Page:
When I examined the opened bag of Halloween candy on the kitchen counter, I found that the good deacon had been trick-or-treating early. Apparently, he favors Reese’s Peanut Butter Cups because they were noticeably outnumbered by the other offerings left in our mini assortment bag of candy. As I contemplated where to hide the remainder of our Halloween cache, I realized that I hadn’t yet settled on a topic for this week’s writing. I’d read the scripture passages several times with the hope of being treated with a bit of inspiration. After I secured our Halloween treats in what I hoped was a deacon-proof hiding place, I returned to my computer. As I began to write, I admitted that the good deacon’s candy assault reminded me of how much I enjoy our annual Halloween Trilogy. Halloween, All Saints Day and All Souls Day have always been sources of great hope for me. With that, I turned my thoughts to the two men at prayer in today’s gospel. Each had exhibited hope as well.

Luke’s gospel (Luke 18:9-14) shares Jesus’ observations of these two at prayer. The Pharisee was a devout man who followed the letter of the law to the nth degree. He offered his prayer at the front of the temple. With his eyes turned upward to heaven, he prayed, “O God, I thank you that I am not like the rest of humanity…” The Pharisee listed his virtues and good works, contrasting his situation with that of the lowly tax collector who bowed down at the back of the temple. That tax collector knelt on the floor with his head bent low. He dared not raise his eyes as he prayed, “O God, be merciful to me a sinner.” As I reflected upon this scene, it occurred to me that the reason for both men’s prayer was hope. Though they displayed their hope with very different attitudes and words, each man came to the temple with hope in God’s promises. After giving those present a moment to consider the scene, Jesus assured them that the tax collector’s hope was fulfilled by the Lord. This poor man had asked for forgiveness and he received it. The Pharisee, on the other hand, had asked for nothing. What did he receive in return? Both men prayed with hope, one daring to hope for God’s mercy and one quite hopeful that he already stood in God’s favor.

As I prepared to write, I smiled with the hope that I’d saved our Halloween candy from totally disappearing before this year’s trick-or-treaters came to the door. Afterward, I directed my hope toward Halloween Trilogy 2019. The costumed urchins who roam our neighborhoods on Halloween don’t realize that they’re echoing the efforts of long ago pagans who dressed in eerie garb to detract from the church’s celebration of All Saints’ Day. I’m glad that the children among us are unaware of the roots of their annual quest for candy. On this day, ignorance is bliss! They’re free to be children filled with the hope that they’re bags will hold as much candy as possible by the time trick-or-treat hours end.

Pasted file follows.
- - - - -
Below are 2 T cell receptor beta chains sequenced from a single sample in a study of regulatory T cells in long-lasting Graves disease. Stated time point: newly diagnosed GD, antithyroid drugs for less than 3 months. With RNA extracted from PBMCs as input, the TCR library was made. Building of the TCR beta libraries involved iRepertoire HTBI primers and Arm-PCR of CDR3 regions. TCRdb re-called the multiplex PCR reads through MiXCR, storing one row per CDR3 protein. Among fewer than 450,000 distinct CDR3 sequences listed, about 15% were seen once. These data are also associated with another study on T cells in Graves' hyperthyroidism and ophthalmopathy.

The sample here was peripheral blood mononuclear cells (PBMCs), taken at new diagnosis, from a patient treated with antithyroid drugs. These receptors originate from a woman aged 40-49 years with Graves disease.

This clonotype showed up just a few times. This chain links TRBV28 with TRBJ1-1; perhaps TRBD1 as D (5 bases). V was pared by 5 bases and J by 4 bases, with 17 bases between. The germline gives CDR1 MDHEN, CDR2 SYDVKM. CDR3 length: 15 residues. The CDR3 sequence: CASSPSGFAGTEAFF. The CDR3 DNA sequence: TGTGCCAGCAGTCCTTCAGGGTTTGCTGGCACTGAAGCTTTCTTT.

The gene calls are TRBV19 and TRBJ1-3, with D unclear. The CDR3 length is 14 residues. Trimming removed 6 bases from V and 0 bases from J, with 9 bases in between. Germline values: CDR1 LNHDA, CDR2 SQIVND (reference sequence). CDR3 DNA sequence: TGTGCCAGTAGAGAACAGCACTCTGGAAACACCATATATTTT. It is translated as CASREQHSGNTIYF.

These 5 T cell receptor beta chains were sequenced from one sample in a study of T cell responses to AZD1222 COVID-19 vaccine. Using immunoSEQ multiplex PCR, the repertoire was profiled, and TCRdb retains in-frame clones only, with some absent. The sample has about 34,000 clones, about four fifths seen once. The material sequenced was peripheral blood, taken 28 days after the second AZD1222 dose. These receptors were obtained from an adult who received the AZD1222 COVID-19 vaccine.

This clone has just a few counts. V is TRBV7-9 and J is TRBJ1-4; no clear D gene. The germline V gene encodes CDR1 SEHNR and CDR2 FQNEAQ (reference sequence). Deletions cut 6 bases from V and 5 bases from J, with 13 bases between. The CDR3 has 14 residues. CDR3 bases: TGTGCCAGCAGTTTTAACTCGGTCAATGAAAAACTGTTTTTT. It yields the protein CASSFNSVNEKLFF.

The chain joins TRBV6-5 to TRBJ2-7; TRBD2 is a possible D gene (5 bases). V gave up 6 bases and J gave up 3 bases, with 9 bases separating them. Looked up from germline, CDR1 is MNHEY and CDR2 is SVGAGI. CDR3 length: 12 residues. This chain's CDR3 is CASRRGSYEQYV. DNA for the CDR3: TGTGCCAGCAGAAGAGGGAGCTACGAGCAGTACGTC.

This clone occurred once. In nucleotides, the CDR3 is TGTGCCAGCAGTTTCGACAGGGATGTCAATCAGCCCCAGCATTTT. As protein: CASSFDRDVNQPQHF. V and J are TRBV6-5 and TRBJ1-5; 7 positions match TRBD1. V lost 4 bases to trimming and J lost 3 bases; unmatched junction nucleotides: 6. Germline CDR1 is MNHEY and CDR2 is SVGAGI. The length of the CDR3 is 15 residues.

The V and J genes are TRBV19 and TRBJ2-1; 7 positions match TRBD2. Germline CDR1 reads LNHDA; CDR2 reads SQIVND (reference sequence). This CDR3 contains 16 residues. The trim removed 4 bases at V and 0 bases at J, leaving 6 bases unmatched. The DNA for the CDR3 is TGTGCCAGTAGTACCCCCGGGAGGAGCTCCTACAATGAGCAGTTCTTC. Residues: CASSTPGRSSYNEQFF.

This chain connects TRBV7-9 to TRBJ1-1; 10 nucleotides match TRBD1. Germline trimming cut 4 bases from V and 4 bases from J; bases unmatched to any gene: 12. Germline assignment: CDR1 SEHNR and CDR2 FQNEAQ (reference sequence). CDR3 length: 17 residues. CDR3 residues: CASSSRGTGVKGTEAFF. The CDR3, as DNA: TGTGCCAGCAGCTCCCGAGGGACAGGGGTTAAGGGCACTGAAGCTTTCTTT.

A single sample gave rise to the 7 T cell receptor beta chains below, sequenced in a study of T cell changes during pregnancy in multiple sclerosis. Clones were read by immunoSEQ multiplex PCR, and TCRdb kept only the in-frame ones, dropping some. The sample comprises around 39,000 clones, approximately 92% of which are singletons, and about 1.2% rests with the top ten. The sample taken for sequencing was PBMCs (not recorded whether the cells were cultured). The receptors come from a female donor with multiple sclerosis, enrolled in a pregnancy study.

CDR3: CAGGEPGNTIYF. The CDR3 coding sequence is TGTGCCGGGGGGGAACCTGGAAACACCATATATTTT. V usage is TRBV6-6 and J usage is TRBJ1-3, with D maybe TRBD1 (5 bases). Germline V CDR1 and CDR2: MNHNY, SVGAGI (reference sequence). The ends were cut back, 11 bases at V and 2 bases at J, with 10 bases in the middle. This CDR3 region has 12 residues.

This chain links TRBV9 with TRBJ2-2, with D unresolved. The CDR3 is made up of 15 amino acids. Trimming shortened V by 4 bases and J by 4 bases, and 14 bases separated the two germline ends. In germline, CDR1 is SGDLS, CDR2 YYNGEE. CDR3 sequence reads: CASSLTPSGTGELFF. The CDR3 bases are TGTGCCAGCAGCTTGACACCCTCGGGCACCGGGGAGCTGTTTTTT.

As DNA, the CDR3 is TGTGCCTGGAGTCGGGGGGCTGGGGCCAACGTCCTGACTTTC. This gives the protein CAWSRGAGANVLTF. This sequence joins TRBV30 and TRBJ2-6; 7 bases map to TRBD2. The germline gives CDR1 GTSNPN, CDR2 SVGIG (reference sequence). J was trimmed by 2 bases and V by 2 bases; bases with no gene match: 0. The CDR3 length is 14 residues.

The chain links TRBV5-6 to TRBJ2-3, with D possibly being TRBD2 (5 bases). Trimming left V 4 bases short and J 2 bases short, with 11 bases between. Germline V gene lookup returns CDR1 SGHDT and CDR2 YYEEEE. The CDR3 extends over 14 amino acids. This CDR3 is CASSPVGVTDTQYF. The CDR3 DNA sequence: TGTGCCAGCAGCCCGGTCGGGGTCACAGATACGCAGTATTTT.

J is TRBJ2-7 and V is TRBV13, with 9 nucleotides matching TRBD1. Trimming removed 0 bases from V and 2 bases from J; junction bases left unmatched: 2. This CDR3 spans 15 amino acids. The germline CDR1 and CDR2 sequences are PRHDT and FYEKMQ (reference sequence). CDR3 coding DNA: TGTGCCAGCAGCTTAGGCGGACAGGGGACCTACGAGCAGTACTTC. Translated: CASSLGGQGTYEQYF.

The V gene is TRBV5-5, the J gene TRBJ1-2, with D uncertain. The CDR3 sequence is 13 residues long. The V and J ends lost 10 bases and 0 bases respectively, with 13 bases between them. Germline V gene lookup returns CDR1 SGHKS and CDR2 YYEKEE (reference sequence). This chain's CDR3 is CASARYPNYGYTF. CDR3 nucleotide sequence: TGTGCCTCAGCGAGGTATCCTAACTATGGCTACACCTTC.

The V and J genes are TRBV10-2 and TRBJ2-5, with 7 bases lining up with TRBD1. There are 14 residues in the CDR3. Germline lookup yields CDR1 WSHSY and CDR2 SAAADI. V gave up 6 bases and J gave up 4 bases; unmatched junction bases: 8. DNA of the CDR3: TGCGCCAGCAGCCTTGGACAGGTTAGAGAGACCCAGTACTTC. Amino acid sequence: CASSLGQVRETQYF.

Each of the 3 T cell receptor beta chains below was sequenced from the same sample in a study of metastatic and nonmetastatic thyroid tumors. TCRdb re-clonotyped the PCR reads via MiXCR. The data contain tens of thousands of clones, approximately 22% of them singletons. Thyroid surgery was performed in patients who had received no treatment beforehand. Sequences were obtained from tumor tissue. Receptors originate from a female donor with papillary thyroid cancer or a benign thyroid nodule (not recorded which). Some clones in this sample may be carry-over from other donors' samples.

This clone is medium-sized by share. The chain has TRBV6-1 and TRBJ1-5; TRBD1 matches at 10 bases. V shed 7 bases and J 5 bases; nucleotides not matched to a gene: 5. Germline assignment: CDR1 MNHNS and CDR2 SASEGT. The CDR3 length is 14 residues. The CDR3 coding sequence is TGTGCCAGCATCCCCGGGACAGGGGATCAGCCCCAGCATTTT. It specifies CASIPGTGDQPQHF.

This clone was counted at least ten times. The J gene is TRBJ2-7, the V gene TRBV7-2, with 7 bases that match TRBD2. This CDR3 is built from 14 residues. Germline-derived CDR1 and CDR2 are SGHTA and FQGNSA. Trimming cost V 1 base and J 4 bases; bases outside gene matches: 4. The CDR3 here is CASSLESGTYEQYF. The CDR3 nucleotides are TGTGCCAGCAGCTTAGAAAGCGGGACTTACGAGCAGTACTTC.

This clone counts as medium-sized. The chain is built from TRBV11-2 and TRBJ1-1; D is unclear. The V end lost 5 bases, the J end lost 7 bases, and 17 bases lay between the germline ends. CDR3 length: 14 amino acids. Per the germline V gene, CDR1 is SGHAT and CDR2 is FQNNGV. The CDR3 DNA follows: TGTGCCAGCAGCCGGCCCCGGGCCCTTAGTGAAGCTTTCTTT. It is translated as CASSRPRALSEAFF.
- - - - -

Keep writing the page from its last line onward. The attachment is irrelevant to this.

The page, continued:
While sorting through that Halloween candy, we adults turn our thoughts to November 1 which is All Saints Day. On this special day, we honor the souls who’ve gone before us to make their homes in heaven. They include all who enjoy God’s company in eternity, but who may not have been formally declared saints by the church. When we celebrate All Saints Day, we acknowledge that even at our worst, we hold the potential for sainthood within us. This is a bit of hope which I contemplate every Halloween as I dole out candy to the princesses, super heroes, hobos and vampires who make their way to my door. As my amused eyes soak them in, I wonder if God looked with equal amusement upon the Pharisee and tax collector who portrayed their hope so differently that day in the temple. As for me, I hope that God looks with amusement upon each of us as we journey home to heaven. I also hope that God is as generous with the blessings we need as we are with our Halloween candy. Actually, considering the number of Reese’s that went missing from the Penich candy supply, I hope God is more generous than we are!

The third day of our trilogy is November 2, All Souls Day (The Commemoration of All the Faithful Departed). On this day, we remember all of our loved ones who’ve passed away. None of us is certain of how God handles our imperfections when we take them with us from this life to the next. Nonetheless, we are certain that these imperfections are met with mercy. This is the reason both the Pharisee and the tax collector prayed in the temple that day. Each came with the hope that God would listen because God loved him. It is our hope in the same loving and merciful God which urges our prayer for our loved ones who’ve passed away. Indeed, the potential for sainthood remains within them and within us all.

Hope-in-waiting and hope-fulfilled are the driving forces behind this week of goblins and witches, saints and souls. As I enjoy this trilogy of hope, I’ll pray that both the Pharisee and the tax collector within each of us will also walk among the saints one day.

©2019 Mary Penich – All Rights Reserved

Short, Sweet and To The Point…

“This is how you are to pray….”
Luke 11:2

Not long ago (and several times before that), my husband observed that what others say in two sentences, I say in two paragraphs. I responded that I simply provide my listeners with important details. Still, I admitted to myself that there is truth in his observation. So it is that I’ve taken his words to heart. While the change in my conversational style is minimal, my ability to listen has improved immensely. Though I’ve always been a good listener, I’d like to think that I’m becoming quite an expert these days. In the process, I’ve discovered that the better part of a good conversation is what my partner has to say.